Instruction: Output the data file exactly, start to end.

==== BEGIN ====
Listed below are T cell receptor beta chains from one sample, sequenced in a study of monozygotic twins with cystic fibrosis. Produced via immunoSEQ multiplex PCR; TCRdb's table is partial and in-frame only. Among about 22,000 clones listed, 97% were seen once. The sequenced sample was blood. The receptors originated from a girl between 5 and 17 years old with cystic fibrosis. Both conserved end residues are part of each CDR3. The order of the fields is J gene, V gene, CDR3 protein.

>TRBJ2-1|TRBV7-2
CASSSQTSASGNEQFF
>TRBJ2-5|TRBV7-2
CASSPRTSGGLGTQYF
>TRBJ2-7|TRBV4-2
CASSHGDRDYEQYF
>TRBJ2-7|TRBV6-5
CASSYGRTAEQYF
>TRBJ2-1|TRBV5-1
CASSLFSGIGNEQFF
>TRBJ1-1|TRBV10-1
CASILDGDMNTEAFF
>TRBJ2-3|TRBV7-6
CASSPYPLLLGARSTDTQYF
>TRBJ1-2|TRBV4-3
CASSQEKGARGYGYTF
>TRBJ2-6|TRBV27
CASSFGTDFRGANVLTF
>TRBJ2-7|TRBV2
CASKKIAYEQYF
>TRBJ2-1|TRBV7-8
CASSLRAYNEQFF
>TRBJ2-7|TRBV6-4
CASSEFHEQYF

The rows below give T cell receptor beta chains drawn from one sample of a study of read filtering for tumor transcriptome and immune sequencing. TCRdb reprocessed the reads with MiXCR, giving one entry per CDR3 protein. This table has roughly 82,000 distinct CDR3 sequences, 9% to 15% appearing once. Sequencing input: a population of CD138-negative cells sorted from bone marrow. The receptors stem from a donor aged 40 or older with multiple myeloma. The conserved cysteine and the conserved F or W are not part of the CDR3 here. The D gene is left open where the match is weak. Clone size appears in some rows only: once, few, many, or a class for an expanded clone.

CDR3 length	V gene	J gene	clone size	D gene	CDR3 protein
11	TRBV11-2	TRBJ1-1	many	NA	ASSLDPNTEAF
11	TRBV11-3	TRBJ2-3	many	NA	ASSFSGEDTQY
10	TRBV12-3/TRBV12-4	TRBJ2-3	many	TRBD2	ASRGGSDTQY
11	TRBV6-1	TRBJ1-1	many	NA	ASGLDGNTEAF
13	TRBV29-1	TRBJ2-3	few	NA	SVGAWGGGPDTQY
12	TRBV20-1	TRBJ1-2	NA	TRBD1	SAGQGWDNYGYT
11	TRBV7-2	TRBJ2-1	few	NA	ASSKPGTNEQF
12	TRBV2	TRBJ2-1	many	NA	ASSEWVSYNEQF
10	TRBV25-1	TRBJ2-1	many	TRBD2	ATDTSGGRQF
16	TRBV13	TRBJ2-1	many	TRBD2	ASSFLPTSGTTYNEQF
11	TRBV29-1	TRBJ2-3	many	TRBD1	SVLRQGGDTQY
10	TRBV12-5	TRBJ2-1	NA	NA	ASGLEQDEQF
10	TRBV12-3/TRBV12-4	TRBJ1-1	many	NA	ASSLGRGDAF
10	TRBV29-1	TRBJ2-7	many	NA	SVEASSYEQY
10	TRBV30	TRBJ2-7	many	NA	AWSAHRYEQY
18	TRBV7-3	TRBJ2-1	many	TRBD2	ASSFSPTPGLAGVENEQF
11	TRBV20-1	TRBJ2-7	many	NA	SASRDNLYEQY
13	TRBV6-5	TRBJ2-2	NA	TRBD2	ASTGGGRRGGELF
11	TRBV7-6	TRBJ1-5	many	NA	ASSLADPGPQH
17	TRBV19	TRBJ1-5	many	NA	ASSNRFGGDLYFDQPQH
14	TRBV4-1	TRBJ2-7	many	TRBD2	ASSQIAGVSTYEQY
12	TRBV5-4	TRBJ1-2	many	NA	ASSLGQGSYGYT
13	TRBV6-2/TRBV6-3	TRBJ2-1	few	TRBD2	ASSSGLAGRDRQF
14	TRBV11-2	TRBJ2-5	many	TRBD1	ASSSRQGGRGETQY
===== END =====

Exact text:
Listed below are T cell receptor beta chains from one sample, sequenced in a study of monozygotic twins with cystic fibrosis. Produced via immunoSEQ multiplex PCR; TCRdb's table is partial and in-frame only. Among about 22,000 clones listed, 97% were seen once. The sequenced sample was blood. The receptors originated from a girl between 5 and 17 years old with cystic fibrosis. Both conserved end residues are part of each CDR3. The order of the fields is J gene, V gene, CDR3 protein.

>TRBJ2-1|TRBV7-2
CASSSQTSASGNEQFF
>TRBJ2-5|TRBV7-2
CASSPRTSGGLGTQYF
>TRBJ2-7|TRBV4-2
CASSHGDRDYEQYF
>TRBJ2-7|TRBV6-5
CASSYGRTAEQYF
>TRBJ2-1|TRBV5-1
CASSLFSGIGNEQFF
>TRBJ1-1|TRBV10-1
CASILDGDMNTEAFF
>TRBJ2-3|TRBV7-6
CASSPYPLLLGARSTDTQYF
>TRBJ1-2|TRBV4-3
CASSQEKGARGYGYTF
>TRBJ2-6|TRBV27
CASSFGTDFRGANVLTF
>TRBJ2-7|TRBV2
CASKKIAYEQYF
>TRBJ2-1|TRBV7-8
CASSLRAYNEQFF
>TRBJ2-7|TRBV6-4
CASSEFHEQYF

The rows below give T cell receptor beta chains drawn from one sample of a study of read filtering for tumor transcriptome and immune sequencing. TCRdb reprocessed the reads with MiXCR, giving one entry per CDR3 protein. This table has roughly 82,000 distinct CDR3 sequences, 9% to 15% appearing once. Sequencing input: a population of CD138-negative cells sorted from bone marrow. The receptors stem from a donor aged 40 or older with multiple myeloma. The conserved cysteine and the conserved F or W are not part of the CDR3 here. The D gene is left open where the match is weak. Clone size appears in some rows only: once, few, many, or a class for an expanded clone.

CDR3 length	V gene	J gene	clone size	D gene	CDR3 protein
11	TRBV11-2	TRBJ1-1	many	NA	ASSLDPNTEAF
11	TRBV11-3	TRBJ2-3	many	NA	ASSFSGEDTQY
10	TRBV12-3/TRBV12-4	TRBJ2-3	many	TRBD2	ASRGGSDTQY
11	TRBV6-1	TRBJ1-1	many	NA	ASGLDGNTEAF
13	TRBV29-1	TRBJ2-3	few	NA	SVGAWGGGPDTQY
12	TRBV20-1	TRBJ1-2	NA	TRBD1	SAGQGWDNYGYT
11	TRBV7-2	TRBJ2-1	few	NA	ASSKPGTNEQF
12	TRBV2	TRBJ2-1	many	NA	ASSEWVSYNEQF
10	TRBV25-1	TRBJ2-1	many	TRBD2	ATDTSGGRQF
16	TRBV13	TRBJ2-1	many	TRBD2	ASSFLPTSGTTYNEQF
11	TRBV29-1	TRBJ2-3	many	TRBD1	SVLRQGGDTQY
10	TRBV12-5	TRBJ2-1	NA	NA	ASGLEQDEQF
10	TRBV12-3/TRBV12-4	TRBJ1-1	many	NA	ASSLGRGDAF
10	TRBV29-1	TRBJ2-7	many	NA	SVEASSYEQY
10	TRBV30	TRBJ2-7	many	NA	AWSAHRYEQY
18	TRBV7-3	TRBJ2-1	many	TRBD2	ASSFSPTPGLAGVENEQF
11	TRBV20-1	TRBJ2-7	many	NA	SASRDNLYEQY
13	TRBV6-5	TRBJ2-2	NA	TRBD2	ASTGGGRRGGELF
11	TRBV7-6	TRBJ1-5	many	NA	ASSLADPGPQH
17	TRBV19	TRBJ1-5	many	NA	ASSNRFGGDLYFDQPQH
14	TRBV4-1	TRBJ2-7	many	TRBD2	ASSQIAGVSTYEQY
12	TRBV5-4	TRBJ1-2	many	NA	ASSLGQGSYGYT
13	TRBV6-2/TRBV6-3	TRBJ2-1	few	TRBD2	ASSSGLAGRDRQF
14	TRBV11-2	TRBJ2-5	many	TRBD1	ASSSRQGGRGETQY